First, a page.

While her sturdy lyric soprano is always a joy to hear, Singin' in the Rain gave Himes-Powers a chance to use her comedic talents to full effect. The result? She was absolutely hilarious.

Susan Himes-Powers as Lina Lamont
(Photo by: Kathy Kahn)

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Mention should also be made of a gritty little dramatic song cycle that was recently staged at the Exit Theatre as part of this year's DIVAfest. Lady of the Loin's ten songs were composed by Don Seaver (who performs at the piano) with lyrics by Sean Owens (who appears as the Master of Ceremonies).

This show is meant to be a piece of intimate cabaret theater of, by, and for the folks whose lives are impacted by San Francisco's Tenderloin. But it is essentially a vehicle for singer Shannon Day, who moves through a string of characters, costumes, and styles with relative ease. Billed as "a sizzling tribute to San Francisco's raciest, raunchiest, most unrepentant neighborhood: the Tenderloin -- a dozen stories-in-song, about good girls gone wrong, wronged girls getting the goods, and low-lifes living the high life," Lady of the Loin doesn't always live up to its marketing.

Even with titles like "It's Always A Dame," "The Strut On The Street," and "Homicide's A Gift," the show's songs are quite pedestrian.

There were also some unfortunate mechanical problems at the show's final performance. The cramped space in which Lady of the Loin was performed was hot and uncomfortably stuffy. The sound system was having some burps and glitches and the positioning of Day's head mike (as well as her proximity to the piano) made it difficult to sense any shading or phrasing that could bring a keener sense of life to the show's songs.

Owens has written a series of spoken narratives to introduce the show (and which act as bridges between musical numbers). When taken in the spirit of noir cinema, these passages have a quirky, genre-specific appeal. In such a cramped space, however, they become awkward and lose a great deal of their power.

What did strike me, however, was that the material would be much better served if presented in a different medium. As the show continued to lose steam, I realized that, if its creators could find the money to put Shannon Day in front of a green screen and allow her to perform before video sequences that capture the true grittiness of the Tenderloin's streets and inhabitants, they could have a very powerful set of music videos. My guess is that, when chained together, these numbers might prove to be a highly effective video opera.

Acoustical problems at the performance I attended prevented Day's vocal gifts from shining. I would certainly like to hear her perform under better circumstances, singing better songs, accompanied on a better piano, and with the help of a better sound system. You can watch her perform "Times Like This" from Lucky Stiff (a 2007 show at the Exit Theatre) in the following clip to get a better sense of her artistry:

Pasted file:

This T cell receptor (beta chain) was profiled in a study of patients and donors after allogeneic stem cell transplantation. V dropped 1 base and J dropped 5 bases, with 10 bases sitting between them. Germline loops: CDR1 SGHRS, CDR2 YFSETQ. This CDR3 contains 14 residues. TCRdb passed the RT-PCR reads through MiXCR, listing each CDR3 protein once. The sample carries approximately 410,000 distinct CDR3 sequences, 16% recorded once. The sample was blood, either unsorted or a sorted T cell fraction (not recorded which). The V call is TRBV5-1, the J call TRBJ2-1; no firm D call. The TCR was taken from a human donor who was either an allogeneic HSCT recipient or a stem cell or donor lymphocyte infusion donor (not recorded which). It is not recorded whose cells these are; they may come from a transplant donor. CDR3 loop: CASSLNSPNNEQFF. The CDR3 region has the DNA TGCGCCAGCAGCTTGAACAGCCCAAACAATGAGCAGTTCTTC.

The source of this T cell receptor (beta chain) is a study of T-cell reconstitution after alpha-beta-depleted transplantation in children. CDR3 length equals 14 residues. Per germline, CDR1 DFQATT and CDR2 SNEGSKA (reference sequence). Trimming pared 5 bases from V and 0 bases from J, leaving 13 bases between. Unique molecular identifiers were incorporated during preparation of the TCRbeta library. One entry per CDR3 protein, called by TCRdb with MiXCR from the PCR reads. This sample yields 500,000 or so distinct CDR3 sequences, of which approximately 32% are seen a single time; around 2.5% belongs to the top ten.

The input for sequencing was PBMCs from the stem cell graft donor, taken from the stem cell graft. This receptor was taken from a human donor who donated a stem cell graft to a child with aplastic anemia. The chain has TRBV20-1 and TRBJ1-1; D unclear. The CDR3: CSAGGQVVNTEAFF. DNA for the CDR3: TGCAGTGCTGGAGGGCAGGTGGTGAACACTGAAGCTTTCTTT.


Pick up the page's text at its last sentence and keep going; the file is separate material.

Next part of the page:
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The main reason for my disappointment in Lady of the Loin became evident two nights later, when I attended a benefit for the New Conservatory Theatre Center entitled ...And I Played John Lennon's Piano! The True Life Stories And Songs of Steven Schalchlin. Schalchlin is the talented songwriter whose works include The Last Session, The Big Voice: God or Merman? and New World Waking (A Song Cycle For Peace), which received its world premiere at Davies Symphony Hall in a performance by the San Francisco Gay Men's Chorus.

While the evening also featured appearances by Jim Brochu (Schalchlin's husband/partner for 25 years) and stand-up comedian Jim David (who is currently appearing onstage in South Pathetic), the show was squarely focused on Schalchlin's achievements as a songwriter.

As the first person to start an AIDS blog on the Internet -- and someone who almost died from the disease -- Schalchlin's writing is intense, from the heart, and deeply personal. His songs are also more inspired and better constructed than those from Lady of the Loin.

It may not seem fair to compare the output of such markedly different talents. But the bottom line is that one exhibits a strength of craft and honesty in his writing that the other sorely lacks. Watch Schalchlin in this clip, singing "Somebody's Friend" from The Last Session and you won't have any trouble grasping the strength of his skills.